How do you and your department reach out to South African and international companies? How do you help them, stimulate business and therewith contribute to growth of the industry and the economy?
Our Destination Marketing, Investment and Trade Promotion Agency, Wesgro, is responsible for reaching out to international companies with the view of having them set up business in the Western Cape. Wesgro is the first point of contact for foreign buyers, local exporters and investors wishing to take advantage of the business potential in the Western Cape. Wesgro provides them with business intelligence and information necessary to set up business in the Western Cape. A number of international companies such as Amazon, IBM, Harley Davidson, Altech and others that have chosen to set up shop in the Western Cape. The Western Cape is becoming a leading business destination for international companies.

At present, the top source markets for foreign direct investment into the Western Cape are:

  • United Kingdom
  • United States of America
  • France
  • Germany
  • The Netherlands

Where do you personally see room for improvement?
As long as the Western Cape’s unemployment rate is in the double digits, there will always be room for improvement.

What do you see as the greatest challenge for South African companies in the global economic situation?
The greatest challenge is innovation. Companies must seek young, creative minds to come up with innovative solutions. Without innovation and staying ahead of the curve, many businesses will not be able to ride the wave of economic uncertainty.

What have you changed – if any – at the Ministry since you took office? Why did you change that particular aspect, and what did you decide to do instead or differently?
The Ministry I am responsible for, Finance, Economic Development and Tourism, has had a number of successes in the last couple of years, the ones I am most proud of are the ones that have created employment opportunities. The Western Cape differs from the rest of the country in that it has relatively few discouraged work seekers - just 1.3 per cent (compared to over 11% nationally). This means that there is a high degree of hope amongst people in our province that they are able to find a job and we work hard on a daily basis to meet this expectation. Concerning, the youth of our country bear the brunt of unemployment and we have been making special effort to address joblessness in this demographic. With a relatively small budget of R10 million, the Western Cape Youth Wage Subsidy, the Work and Skills Programme has given over 3000 young people the opportunity to gain work experience Recently, after a rigorous application process, the DBSA Jobs Fund, has allocated R65 million over three years to the Work and Skills Programme and other youth employment initiatives. The number of young people that will be given the opportunity to set a foot in the door will undoubtedly increase as a result.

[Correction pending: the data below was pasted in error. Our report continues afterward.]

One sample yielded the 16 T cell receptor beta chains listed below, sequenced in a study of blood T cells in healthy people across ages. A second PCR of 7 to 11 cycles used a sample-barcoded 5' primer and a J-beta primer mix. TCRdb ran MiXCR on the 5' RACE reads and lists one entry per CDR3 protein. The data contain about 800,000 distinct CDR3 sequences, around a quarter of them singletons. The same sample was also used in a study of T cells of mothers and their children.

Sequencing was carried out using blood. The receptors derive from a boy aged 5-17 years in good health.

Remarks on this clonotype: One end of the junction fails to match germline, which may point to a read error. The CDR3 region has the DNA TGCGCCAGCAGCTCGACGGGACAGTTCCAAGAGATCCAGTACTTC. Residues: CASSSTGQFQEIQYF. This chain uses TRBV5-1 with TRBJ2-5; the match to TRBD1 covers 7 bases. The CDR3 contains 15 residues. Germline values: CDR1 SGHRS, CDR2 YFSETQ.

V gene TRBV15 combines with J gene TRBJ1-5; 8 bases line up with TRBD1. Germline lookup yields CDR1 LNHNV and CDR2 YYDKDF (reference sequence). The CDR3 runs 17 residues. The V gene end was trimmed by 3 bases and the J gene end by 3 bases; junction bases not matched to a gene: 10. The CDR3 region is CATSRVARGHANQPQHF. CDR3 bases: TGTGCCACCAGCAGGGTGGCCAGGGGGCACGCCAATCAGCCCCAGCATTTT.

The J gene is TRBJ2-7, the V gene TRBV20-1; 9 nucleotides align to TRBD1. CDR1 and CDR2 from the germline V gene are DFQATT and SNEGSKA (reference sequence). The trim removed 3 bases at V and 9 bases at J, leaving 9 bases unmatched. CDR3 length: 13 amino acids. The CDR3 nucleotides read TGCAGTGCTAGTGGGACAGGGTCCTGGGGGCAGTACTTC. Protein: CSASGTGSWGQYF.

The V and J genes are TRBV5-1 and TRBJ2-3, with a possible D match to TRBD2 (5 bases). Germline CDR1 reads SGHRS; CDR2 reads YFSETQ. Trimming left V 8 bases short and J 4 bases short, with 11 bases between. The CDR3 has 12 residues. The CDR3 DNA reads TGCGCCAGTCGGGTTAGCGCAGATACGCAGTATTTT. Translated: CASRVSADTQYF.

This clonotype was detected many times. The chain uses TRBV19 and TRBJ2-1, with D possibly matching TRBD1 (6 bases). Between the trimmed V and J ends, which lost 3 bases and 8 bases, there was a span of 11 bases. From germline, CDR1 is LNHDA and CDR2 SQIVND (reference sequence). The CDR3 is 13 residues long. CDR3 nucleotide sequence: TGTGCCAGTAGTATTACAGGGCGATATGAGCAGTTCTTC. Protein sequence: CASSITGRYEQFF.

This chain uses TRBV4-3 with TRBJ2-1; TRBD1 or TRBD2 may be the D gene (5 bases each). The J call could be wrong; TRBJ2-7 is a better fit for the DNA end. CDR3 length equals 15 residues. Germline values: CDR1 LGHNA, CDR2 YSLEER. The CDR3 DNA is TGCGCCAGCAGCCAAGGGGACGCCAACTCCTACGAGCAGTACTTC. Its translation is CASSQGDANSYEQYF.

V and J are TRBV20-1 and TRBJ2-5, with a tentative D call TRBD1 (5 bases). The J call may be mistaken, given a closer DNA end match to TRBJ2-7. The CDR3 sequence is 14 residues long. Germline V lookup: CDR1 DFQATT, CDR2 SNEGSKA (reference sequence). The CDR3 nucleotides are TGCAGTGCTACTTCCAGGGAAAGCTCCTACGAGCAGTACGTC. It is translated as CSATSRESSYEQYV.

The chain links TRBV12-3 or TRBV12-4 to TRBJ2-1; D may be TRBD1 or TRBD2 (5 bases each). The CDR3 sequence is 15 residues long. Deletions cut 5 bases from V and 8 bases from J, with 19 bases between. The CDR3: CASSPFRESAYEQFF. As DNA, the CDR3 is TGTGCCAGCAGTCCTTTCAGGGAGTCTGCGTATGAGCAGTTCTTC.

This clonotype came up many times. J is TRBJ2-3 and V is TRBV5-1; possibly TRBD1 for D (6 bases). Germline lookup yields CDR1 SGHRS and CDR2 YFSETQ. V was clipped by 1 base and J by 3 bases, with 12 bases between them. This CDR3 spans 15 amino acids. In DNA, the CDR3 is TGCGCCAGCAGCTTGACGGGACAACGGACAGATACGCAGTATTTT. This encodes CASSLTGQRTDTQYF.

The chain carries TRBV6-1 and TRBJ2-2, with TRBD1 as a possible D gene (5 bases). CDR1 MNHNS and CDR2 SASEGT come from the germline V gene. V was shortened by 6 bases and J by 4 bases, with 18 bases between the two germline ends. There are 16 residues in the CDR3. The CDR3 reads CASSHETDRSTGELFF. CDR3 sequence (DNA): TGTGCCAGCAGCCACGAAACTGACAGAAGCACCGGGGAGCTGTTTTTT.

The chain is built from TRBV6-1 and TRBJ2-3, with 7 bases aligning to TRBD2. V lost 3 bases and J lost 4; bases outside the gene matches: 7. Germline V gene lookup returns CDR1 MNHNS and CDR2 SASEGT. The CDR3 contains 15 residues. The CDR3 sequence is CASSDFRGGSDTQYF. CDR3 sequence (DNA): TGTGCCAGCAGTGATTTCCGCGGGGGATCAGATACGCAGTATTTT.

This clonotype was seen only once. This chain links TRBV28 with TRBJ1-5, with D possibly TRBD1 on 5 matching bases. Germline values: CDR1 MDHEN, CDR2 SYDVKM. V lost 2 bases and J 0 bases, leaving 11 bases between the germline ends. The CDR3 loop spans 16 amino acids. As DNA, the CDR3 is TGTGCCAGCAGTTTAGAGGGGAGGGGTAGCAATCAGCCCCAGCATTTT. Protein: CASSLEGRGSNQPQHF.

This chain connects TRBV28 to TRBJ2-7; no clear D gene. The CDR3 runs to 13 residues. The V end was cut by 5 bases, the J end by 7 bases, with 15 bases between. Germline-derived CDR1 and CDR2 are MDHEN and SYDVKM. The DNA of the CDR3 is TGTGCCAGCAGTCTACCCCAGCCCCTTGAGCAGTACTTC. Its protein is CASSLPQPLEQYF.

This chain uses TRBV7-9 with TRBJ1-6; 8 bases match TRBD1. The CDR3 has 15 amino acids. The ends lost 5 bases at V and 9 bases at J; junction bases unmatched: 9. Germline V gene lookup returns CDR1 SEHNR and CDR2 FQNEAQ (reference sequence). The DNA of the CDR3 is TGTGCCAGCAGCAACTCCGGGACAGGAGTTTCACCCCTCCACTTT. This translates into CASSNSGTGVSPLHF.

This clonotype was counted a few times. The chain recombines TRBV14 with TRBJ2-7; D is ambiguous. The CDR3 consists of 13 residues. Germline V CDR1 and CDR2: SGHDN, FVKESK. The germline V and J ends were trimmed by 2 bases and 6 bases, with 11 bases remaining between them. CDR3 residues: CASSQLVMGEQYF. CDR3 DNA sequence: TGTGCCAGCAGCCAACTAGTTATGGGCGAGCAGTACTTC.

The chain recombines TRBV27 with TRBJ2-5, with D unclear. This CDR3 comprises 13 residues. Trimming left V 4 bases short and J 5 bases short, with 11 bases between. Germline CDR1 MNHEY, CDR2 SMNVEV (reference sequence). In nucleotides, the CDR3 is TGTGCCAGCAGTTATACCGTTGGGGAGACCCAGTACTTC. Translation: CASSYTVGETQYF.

What is the best advice anyone ever gave you in life?
Carpe Diem!

If you also would like to share your ideas with the CFO community, please get in touch with us to arrange an interview with you.Please contact Jurriën Morsch on [email protected].

Stay connected, up to date and in the loop on what is happening in the world of finance by subscribing to our newsletter and following us on Twitter. Also to keep track of newly published interviews with CFOs and CEOs.

Related articles

CFO Isaac Malevu serves South Africa with pride and dedication

CFO Isaac Malevu successfully made the switch from the private to the public sector when joining the Industrial Development Corporation (IDC) four years ago. His hard work in leading the corporation through crises was ultimately what earned him the 2023 Public Sector CFO of the Year Award.

6 Questions for 2023 CFO of the Year Raisibe Morathi

Vodacom Group CFO Raisibe Morathi shares her award-winning recipe for being an exemplary CFO after winning the 2023 CFO of the Year Award, revealing the “data” behind a good strategy, a good team and a good leader.

CFO Jan Hofmeyr shares his blueprint for technological transformation

Passionate about the opportunity technology can bring, 2023 Finance & Technology Award winner Jan Hofmeyr has been breaking the CFO mould at OUTsurance by driving the transformation of its finance department so it remains relevant in an increasingly digital future. He reveals how this change has affected the entire business.